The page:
Fraseri, Andr. (Cymophyllus Fraseri, Mack.) Lvs

1 in. or more broad, stiff, but with no midnerve, flat and thick, evergreen: culm 16 in. or less high-bearing at its summit a single whitish spike which is staminate at top: perigynium ovoid, thin and inflated. Rich mountain woods, Va. B.M. 1391 (as C. Fraseriana). - Rare, and a very remarkable plant.

C. baccans, Nees. Robust, with curving leaves to 2 ft. long and 1/2in.. broad: fruit berry-like (whence the name), crimson or vermilion, in clustered spikes standing well above the leaves India. G. 1:461. Useful for pots or for planting in a conservatory, for its ornamental fruit, but probably not now in cult, commercially. - C. gallica variegata is offered abroad as a "very elegant, showy and charming" carex. - C. riparia, Curt., a rank-growing lowland species of wide distribution, is sometimes grown in a variegated-lvd. form. The name has no botanical standing. - With the extension of wild gardening, and particularly of bog- and water-gardening, many other species of Carex may be expected to appear in the trade lists.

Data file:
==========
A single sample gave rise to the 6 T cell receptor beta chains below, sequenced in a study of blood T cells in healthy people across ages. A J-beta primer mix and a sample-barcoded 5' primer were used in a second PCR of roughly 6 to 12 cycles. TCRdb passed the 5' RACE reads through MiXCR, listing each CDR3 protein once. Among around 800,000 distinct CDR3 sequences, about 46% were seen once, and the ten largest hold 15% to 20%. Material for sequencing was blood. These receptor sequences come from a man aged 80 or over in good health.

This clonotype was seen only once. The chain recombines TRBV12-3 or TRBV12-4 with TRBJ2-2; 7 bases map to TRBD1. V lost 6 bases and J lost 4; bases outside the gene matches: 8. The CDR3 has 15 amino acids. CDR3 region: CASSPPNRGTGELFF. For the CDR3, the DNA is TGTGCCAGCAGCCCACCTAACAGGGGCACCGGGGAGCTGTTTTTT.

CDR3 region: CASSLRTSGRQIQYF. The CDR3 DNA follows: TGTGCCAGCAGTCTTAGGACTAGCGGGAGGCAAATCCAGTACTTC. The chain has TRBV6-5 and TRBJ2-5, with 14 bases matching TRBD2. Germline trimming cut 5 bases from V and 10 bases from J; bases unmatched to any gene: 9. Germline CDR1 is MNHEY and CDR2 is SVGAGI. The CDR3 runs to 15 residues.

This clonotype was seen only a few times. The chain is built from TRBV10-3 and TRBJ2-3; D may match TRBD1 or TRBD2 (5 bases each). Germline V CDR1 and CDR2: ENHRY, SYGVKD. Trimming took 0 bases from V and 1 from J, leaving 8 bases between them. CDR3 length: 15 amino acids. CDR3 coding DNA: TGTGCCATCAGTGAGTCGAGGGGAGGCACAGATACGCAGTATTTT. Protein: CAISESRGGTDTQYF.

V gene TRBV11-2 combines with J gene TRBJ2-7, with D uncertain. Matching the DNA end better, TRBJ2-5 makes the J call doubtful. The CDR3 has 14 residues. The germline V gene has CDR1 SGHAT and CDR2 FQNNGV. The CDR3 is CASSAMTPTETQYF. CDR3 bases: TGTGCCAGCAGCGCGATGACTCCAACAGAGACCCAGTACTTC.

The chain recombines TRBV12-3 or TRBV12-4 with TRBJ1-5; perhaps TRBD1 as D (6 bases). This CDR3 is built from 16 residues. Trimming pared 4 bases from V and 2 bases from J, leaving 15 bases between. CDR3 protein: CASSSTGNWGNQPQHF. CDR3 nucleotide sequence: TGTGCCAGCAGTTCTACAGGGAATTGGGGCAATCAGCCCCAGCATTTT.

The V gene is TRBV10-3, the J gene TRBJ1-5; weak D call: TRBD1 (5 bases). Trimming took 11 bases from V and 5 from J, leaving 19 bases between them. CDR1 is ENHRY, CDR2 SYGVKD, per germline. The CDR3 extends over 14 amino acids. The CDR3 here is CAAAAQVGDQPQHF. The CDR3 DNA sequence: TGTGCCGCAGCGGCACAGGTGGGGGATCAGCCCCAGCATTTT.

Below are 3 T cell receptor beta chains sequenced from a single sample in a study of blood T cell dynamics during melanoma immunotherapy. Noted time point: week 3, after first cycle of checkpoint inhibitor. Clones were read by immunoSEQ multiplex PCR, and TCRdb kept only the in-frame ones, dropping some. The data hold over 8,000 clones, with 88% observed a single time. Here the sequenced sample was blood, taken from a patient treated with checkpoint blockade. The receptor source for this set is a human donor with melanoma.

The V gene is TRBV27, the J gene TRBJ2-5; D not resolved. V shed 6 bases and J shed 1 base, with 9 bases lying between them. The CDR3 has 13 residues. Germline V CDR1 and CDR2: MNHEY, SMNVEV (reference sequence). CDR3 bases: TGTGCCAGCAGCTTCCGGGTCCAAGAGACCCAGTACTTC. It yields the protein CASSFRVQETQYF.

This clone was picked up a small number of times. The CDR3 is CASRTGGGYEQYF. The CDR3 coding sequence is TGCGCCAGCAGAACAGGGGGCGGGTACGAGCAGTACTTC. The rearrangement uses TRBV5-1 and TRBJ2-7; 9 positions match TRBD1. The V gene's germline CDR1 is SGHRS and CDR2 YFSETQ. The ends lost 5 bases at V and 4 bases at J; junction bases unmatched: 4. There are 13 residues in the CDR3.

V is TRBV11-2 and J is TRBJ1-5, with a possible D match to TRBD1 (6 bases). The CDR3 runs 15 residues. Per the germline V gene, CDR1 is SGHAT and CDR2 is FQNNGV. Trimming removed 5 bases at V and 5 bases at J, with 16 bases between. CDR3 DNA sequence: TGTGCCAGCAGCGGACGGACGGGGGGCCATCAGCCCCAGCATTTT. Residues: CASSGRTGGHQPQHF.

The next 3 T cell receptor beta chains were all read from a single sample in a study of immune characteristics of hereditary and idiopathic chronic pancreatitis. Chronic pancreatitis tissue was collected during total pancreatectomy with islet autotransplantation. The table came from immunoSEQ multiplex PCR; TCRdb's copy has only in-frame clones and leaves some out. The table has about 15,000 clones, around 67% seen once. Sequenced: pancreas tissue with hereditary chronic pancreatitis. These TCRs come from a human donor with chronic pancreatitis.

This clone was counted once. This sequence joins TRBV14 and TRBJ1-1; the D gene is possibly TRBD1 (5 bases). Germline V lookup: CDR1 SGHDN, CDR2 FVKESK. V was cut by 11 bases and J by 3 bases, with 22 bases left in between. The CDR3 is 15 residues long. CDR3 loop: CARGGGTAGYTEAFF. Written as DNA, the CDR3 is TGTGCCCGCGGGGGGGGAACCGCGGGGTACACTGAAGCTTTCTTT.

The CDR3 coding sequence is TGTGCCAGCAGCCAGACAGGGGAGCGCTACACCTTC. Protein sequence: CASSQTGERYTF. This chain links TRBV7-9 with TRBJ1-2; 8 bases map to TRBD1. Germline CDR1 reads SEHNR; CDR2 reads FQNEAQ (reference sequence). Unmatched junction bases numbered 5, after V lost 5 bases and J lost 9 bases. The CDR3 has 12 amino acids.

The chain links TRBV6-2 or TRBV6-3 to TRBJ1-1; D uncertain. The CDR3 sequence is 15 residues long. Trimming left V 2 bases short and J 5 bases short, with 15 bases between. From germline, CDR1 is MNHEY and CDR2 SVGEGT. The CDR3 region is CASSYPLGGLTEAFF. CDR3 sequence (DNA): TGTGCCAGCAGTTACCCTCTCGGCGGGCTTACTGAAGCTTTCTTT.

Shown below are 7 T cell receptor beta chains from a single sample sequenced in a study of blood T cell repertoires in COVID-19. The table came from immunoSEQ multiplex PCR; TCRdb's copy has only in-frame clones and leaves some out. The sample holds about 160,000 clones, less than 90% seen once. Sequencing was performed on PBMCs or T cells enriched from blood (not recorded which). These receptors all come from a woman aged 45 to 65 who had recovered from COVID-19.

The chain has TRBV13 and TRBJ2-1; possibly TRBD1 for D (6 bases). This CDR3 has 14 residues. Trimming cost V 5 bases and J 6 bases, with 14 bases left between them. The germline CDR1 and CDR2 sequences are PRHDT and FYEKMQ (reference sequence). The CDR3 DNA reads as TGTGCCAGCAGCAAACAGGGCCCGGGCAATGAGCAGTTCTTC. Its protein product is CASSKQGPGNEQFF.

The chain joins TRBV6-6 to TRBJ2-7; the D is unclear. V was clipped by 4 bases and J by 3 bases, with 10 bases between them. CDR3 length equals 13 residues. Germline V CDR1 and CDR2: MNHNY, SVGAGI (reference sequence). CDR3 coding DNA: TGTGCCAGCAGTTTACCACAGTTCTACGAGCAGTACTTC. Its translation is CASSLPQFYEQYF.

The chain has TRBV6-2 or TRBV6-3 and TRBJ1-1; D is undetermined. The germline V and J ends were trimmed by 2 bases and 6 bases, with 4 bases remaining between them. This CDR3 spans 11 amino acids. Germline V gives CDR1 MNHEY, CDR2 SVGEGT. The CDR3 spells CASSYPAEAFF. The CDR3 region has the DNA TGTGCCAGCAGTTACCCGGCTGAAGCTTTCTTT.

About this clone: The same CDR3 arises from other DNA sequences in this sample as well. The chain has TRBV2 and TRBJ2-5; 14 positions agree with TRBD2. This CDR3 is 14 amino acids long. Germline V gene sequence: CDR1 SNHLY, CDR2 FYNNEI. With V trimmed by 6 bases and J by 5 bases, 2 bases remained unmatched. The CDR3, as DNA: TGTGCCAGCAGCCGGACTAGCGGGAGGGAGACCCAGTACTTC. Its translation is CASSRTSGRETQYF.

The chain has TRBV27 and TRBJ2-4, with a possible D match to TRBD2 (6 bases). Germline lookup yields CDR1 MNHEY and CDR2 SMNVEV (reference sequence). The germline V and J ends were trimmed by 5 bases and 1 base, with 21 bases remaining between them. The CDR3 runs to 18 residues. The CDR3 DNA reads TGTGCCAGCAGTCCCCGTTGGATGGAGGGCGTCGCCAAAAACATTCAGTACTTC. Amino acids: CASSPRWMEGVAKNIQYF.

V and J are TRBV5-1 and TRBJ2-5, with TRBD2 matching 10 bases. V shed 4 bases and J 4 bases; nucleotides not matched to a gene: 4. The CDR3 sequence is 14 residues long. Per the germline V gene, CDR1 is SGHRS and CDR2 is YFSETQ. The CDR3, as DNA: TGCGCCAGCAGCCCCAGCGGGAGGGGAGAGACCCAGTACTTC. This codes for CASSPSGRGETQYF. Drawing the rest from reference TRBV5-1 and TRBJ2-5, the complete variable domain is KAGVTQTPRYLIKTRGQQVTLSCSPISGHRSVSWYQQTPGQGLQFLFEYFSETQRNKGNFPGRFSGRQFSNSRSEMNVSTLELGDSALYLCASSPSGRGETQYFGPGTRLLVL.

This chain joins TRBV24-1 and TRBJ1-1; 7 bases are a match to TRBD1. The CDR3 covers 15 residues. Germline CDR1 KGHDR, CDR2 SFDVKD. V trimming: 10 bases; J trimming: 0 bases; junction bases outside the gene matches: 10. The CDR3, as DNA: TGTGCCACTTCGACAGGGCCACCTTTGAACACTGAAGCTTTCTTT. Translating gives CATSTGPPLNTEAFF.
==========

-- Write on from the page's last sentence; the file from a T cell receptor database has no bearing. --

L. H. B